Christmas Eve 2014 The Little Known Back Story of Santa Claus


I’ve realized over the years that at this Christmas eve service, we always have a rather rambunctious crowd, in particular, we have bunch of excited children (Slide) who, quite understandably, can’t wait for Christmas to get here.  It’s a tough crowd to try and give a serious Christmas sermon to, and so it seems better to direct my sermon to a somewhat younger audience, and perhaps to the child within us all.

With that in mind, I’ve always found it puzzling why people aren’t more curious about the back story of this guy: (Slide.)  He is so beloved — we see his face pretty much everywhere we go at this time of year.  Children in particular love him.   He is purported to travel around the world in a sled pulled by flying reindeer, delivering presents to the children of the world.  All of which is pretty amazing, leading to all kinds of questions, but the one that I think is most relevant tonight is to ask how did Santa end up being such a loving guy?  I mean he devotes himself to bringing happiness to so many children, none of whom are in his actual family, though, I’m sure if we asked him, Santa would say we all are his family — that all of us truly are family together if we just could see things right.

And the joy.  How did he get to be such a person so full of joy?

I mean there has got to be a back story, right?  How come People magazine gives us more than we want to know about the Kardashians and as far as I know, they’ve never run a feature story about good old Santa.

Well, there are a bunch of stories that get passed around in certain circles regarding how Santa came to be Santa, but I want to tell you the one that seems most believable to me, and I hope you’ll listen carefully, so you’ll better appreciate this extraordinary guy who gives himself so selflessly tonight and, for that matter, the entire year, because to pull off an operation on this scale requires an unbelievable amount of preparation.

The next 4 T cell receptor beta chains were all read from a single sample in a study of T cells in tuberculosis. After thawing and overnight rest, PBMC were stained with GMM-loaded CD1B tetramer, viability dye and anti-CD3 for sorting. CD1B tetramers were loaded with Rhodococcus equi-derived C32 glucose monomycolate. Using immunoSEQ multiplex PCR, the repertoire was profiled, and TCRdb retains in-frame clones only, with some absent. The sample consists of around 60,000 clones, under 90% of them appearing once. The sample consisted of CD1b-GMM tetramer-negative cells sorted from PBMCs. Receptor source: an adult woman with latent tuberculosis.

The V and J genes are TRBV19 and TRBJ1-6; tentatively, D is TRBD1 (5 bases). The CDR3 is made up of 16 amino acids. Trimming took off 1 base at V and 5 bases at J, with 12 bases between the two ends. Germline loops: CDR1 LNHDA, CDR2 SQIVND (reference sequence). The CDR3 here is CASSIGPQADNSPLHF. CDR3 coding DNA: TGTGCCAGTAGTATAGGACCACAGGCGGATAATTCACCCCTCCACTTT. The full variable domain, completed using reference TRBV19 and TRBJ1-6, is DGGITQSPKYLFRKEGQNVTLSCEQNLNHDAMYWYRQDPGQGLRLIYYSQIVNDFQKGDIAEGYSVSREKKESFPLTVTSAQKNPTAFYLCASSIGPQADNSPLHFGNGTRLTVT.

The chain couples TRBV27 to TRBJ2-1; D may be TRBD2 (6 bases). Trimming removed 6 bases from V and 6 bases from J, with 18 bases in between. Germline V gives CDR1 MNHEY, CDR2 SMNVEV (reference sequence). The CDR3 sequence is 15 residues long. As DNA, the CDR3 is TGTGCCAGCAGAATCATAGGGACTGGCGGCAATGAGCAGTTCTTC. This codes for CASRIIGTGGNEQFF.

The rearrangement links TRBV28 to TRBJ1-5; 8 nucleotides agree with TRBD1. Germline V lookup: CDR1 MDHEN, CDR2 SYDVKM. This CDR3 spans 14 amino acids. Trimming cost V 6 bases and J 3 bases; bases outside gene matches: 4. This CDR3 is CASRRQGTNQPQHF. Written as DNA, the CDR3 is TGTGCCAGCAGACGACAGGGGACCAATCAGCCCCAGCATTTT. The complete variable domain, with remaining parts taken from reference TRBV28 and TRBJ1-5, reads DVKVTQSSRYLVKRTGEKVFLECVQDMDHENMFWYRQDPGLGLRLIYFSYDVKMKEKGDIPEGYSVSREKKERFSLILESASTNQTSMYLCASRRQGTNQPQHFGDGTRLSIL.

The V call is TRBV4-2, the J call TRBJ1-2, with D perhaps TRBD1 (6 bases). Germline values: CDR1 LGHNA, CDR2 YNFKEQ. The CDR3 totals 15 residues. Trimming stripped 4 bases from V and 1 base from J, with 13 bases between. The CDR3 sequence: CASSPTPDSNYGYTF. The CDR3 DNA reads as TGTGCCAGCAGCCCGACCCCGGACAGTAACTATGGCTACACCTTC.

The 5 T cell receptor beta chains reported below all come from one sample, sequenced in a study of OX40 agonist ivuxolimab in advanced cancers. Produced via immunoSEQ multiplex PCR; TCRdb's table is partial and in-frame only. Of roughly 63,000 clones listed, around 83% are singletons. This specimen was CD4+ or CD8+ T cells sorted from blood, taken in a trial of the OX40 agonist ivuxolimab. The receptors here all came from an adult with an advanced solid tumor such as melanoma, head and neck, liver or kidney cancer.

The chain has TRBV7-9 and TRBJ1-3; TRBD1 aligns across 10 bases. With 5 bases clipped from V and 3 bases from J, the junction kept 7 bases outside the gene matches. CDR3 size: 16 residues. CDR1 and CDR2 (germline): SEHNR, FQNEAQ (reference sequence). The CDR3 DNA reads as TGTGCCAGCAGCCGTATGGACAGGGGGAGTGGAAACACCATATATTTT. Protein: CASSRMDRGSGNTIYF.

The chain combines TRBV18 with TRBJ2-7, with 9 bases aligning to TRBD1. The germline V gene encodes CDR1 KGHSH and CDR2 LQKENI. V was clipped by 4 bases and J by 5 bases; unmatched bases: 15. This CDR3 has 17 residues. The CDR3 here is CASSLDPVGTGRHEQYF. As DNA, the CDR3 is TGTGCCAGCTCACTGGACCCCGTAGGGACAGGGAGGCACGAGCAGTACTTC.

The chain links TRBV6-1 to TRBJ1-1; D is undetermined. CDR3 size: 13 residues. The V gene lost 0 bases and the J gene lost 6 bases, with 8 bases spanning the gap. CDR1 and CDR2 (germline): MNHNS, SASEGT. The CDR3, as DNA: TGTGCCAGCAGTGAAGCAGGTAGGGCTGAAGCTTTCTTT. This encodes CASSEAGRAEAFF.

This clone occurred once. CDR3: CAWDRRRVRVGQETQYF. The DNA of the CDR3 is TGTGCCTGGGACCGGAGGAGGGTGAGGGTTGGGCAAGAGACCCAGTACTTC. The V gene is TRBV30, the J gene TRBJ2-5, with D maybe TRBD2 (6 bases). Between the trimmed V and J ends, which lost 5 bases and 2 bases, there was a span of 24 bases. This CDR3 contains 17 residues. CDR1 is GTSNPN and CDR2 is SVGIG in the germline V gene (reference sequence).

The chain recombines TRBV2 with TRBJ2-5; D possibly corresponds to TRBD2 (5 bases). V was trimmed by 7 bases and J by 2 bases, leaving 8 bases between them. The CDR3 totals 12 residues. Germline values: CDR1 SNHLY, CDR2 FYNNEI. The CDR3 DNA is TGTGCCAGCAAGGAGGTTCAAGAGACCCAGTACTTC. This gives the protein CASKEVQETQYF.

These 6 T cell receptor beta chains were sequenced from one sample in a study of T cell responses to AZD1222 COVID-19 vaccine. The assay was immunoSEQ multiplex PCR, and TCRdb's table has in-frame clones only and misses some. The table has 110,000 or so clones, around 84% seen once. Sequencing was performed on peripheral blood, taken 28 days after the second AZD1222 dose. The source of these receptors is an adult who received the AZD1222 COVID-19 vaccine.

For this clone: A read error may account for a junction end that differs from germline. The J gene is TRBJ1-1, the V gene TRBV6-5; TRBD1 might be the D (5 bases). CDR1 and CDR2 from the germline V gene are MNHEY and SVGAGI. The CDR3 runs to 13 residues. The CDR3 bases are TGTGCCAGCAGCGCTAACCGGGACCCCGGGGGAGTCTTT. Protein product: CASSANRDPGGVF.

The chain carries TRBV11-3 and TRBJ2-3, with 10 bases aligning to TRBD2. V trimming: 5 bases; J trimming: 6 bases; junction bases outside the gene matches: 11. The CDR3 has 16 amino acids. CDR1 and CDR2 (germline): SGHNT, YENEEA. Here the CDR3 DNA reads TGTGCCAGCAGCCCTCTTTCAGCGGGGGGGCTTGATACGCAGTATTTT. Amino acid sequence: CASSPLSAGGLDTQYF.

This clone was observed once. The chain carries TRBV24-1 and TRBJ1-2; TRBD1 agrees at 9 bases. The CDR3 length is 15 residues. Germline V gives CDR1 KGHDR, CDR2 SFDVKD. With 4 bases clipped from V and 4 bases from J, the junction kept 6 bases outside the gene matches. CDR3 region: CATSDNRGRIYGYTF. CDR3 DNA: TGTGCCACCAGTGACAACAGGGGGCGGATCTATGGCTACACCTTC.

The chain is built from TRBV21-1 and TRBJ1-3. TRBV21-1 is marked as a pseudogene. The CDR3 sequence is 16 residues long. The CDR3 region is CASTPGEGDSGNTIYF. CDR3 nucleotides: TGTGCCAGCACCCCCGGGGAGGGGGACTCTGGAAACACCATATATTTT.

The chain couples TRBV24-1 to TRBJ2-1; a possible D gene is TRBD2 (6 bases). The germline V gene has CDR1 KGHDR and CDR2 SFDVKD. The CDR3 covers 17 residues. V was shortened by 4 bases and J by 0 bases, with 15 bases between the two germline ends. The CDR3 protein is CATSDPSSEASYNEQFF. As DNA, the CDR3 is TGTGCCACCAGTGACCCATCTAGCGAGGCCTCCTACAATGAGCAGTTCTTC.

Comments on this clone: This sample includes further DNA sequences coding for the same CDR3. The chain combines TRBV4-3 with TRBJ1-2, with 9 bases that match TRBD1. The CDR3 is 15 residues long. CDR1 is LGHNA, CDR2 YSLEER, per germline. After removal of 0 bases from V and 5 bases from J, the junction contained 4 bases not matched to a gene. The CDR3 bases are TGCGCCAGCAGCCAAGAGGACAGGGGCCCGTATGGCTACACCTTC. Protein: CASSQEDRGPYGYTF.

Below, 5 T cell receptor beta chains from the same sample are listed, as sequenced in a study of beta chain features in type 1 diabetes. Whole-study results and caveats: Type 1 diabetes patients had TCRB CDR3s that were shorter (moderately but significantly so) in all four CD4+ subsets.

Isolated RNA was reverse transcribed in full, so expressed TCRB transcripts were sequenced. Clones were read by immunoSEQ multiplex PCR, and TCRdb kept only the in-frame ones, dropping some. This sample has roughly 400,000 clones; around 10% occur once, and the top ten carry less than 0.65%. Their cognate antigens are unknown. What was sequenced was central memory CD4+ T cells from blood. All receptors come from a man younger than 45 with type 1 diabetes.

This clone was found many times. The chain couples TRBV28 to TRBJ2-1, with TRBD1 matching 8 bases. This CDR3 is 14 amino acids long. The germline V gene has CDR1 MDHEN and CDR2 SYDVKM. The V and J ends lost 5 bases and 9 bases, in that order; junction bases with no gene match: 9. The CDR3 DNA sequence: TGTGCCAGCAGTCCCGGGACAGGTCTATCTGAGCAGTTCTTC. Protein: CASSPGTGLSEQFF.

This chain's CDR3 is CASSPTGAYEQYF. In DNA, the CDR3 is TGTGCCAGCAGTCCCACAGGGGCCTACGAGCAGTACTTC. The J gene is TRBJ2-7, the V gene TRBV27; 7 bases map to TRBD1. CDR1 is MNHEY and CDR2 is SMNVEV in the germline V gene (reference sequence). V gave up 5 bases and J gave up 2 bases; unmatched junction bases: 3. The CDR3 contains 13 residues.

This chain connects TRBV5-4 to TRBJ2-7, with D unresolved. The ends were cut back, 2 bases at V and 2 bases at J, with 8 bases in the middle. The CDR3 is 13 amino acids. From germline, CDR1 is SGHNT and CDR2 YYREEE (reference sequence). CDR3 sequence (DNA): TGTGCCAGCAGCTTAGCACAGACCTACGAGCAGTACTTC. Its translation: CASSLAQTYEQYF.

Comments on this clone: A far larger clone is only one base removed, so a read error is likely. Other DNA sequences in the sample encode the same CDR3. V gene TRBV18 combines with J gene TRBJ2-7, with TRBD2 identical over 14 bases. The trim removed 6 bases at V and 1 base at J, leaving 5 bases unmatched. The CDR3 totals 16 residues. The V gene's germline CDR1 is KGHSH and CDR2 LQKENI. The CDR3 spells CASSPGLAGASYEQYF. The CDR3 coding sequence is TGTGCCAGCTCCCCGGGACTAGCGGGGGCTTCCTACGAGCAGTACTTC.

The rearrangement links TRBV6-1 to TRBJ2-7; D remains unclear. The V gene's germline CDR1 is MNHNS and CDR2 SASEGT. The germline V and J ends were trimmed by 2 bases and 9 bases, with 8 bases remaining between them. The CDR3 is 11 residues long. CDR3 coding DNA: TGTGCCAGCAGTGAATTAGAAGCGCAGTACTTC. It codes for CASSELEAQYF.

Here’s something you probably didn’t know: before Santa was known as “Santa” (slide) he went by the name of Arnold Wolfheimer.   He was born into a poor family on the south side of Chicago.  (Slide.) This is a picture of Arnold as a boy — that’s Arnold on the right — his little brother Sammy is on the left.   It was the time of the Great Depression, which meant that a whole lot of people were really poor and had to scrape every nickel together to be able to put food on their supper table.  (Slide) This is a picture of Arnold’s grandfather — a dear sweet man that Arnold loved dearly — selling apples on the street to help support the family.

The family didn’t live in Chicago for very long because there was no work there, so the family had to move when Arnold’s father lost his job, and so they had to go where he had some hope of finding work.  They didn’t have a car, so they would either have to hitch a ride or take a bus.  (Slide) This is a picture of the family waiting for bus.

After they left Chicago, Arnold would never see his grandfather again.  In the years that followed. Arnold’s family barely stayed in one place long enough to call it “home.”   Home was simply wherever his family was, and that kept changing.  There were nights when there was nothing for supper.  At Christmas time, Arnold and his brother Sammy would consider themselves fortunate if there parents could manage to put a ham on the table, (slide) and to find an orange in their stocking, because generally speaking oranges simply cost too much, having to be shipped all the way from Florida.

In Arnold’s memory, however these weren’t unhappy years.  They had each other, and that was the most important thing.   The truly unhappy years came later when Arnold and Sammy were teenagers, and his parents got sick and couldn’t work to support them, so now Arnold had to go looking for work, and usually this took him away from his family. (Slide.) This is a picture of Arnold from those years — it’s also the time when Arnold got used to carrying things around in a big bag.     He’d send money back to his family when he could, but it was never enough.  He felt very, very lonesome.